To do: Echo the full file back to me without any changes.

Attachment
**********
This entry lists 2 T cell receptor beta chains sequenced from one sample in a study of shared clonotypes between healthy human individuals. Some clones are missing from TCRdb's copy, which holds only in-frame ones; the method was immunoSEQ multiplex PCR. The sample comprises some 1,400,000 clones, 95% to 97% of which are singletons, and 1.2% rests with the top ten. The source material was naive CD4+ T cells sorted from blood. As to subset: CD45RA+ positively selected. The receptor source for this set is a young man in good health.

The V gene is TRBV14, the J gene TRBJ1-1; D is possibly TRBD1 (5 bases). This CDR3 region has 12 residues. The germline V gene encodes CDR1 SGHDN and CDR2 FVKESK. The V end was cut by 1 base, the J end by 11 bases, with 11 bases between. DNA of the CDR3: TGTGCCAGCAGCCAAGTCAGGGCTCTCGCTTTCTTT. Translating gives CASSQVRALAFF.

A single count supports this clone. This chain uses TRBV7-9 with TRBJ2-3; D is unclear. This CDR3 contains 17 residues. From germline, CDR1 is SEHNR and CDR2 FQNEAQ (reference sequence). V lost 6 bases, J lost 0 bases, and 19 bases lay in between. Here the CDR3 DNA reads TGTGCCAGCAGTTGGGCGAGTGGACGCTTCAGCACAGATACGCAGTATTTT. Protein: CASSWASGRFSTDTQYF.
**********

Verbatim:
This entry lists 2 T cell receptor beta chains sequenced from one sample in a study of shared clonotypes between healthy human individuals. Some clones are missing from TCRdb's copy, which holds only in-frame ones; the method was immunoSEQ multiplex PCR. The sample comprises some 1,400,000 clones, 95% to 97% of which are singletons, and 1.2% rests with the top ten. The source material was naive CD4+ T cells sorted from blood. As to subset: CD45RA+ positively selected. The receptor source for this set is a young man in good health.

The V gene is TRBV14, the J gene TRBJ1-1; D is possibly TRBD1 (5 bases). This CDR3 region has 12 residues. The germline V gene encodes CDR1 SGHDN and CDR2 FVKESK. The V end was cut by 1 base, the J end by 11 bases, with 11 bases between. DNA of the CDR3: TGTGCCAGCAGCCAAGTCAGGGCTCTCGCTTTCTTT. Translating gives CASSQVRALAFF.

A single count supports this clone. This chain uses TRBV7-9 with TRBJ2-3; D is unclear. This CDR3 contains 17 residues. From germline, CDR1 is SEHNR and CDR2 FQNEAQ (reference sequence). V lost 6 bases, J lost 0 bases, and 19 bases lay in between. Here the CDR3 DNA reads TGTGCCAGCAGTTGGGCGAGTGGACGCTTCAGCACAGATACGCAGTATTTT. Protein: CASSWASGRFSTDTQYF.